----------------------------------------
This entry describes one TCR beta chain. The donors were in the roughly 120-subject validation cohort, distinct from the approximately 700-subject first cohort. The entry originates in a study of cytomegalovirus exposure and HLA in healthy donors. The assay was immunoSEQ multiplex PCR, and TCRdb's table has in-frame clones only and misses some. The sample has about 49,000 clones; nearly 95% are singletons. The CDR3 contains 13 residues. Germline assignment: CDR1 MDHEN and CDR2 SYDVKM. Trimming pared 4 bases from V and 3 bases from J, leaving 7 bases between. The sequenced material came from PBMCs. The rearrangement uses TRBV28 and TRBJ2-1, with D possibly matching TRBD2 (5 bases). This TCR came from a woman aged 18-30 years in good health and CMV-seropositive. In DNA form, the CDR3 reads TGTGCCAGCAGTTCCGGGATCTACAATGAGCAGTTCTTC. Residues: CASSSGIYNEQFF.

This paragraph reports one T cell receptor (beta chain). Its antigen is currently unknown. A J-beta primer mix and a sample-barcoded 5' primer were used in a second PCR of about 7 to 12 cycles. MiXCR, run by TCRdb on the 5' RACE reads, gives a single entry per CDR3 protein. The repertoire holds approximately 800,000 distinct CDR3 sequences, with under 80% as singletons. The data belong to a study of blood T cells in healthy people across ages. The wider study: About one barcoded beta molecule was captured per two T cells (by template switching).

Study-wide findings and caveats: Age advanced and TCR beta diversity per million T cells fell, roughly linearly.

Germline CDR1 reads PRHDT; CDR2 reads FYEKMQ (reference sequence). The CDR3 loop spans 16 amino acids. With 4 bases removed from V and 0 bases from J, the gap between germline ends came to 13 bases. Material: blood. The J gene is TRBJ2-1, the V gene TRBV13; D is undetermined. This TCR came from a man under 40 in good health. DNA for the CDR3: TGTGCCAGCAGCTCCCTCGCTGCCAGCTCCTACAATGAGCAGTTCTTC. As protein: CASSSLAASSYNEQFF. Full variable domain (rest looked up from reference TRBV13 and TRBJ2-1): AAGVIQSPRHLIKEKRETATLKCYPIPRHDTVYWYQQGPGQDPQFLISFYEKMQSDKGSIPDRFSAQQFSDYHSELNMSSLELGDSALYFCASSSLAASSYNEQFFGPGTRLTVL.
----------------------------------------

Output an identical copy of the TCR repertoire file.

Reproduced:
This entry describes one TCR beta chain. The donors were in the roughly 120-subject validation cohort, distinct from the approximately 700-subject first cohort. The entry originates in a study of cytomegalovirus exposure and HLA in healthy donors. The assay was immunoSEQ multiplex PCR, and TCRdb's table has in-frame clones only and misses some. The sample has about 49,000 clones; nearly 95% are singletons. The CDR3 contains 13 residues. Germline assignment: CDR1 MDHEN and CDR2 SYDVKM. Trimming pared 4 bases from V and 3 bases from J, leaving 7 bases between. The sequenced material came from PBMCs. The rearrangement uses TRBV28 and TRBJ2-1, with D possibly matching TRBD2 (5 bases). This TCR came from a woman aged 18-30 years in good health and CMV-seropositive. In DNA form, the CDR3 reads TGTGCCAGCAGTTCCGGGATCTACAATGAGCAGTTCTTC. Residues: CASSSGIYNEQFF.

This paragraph reports one T cell receptor (beta chain). Its antigen is currently unknown. A J-beta primer mix and a sample-barcoded 5' primer were used in a second PCR of about 7 to 12 cycles. MiXCR, run by TCRdb on the 5' RACE reads, gives a single entry per CDR3 protein. The repertoire holds approximately 800,000 distinct CDR3 sequences, with under 80% as singletons. The data belong to a study of blood T cells in healthy people across ages. The wider study: About one barcoded beta molecule was captured per two T cells (by template switching).

Study-wide findings and caveats: Age advanced and TCR beta diversity per million T cells fell, roughly linearly.

Germline CDR1 reads PRHDT; CDR2 reads FYEKMQ (reference sequence). The CDR3 loop spans 16 amino acids. With 4 bases removed from V and 0 bases from J, the gap between germline ends came to 13 bases. Material: blood. The J gene is TRBJ2-1, the V gene TRBV13; D is undetermined. This TCR came from a man under 40 in good health. DNA for the CDR3: TGTGCCAGCAGCTCCCTCGCTGCCAGCTCCTACAATGAGCAGTTCTTC. As protein: CASSSLAASSYNEQFF. Full variable domain (rest looked up from reference TRBV13 and TRBJ2-1): AAGVIQSPRHLIKEKRETATLKCYPIPRHDTVYWYQQGPGQDPQFLISFYEKMQSDKGSIPDRFSAQQFSDYHSELNMSSLELGDSALYFCASSSLAASSYNEQFFGPGTRLTVL.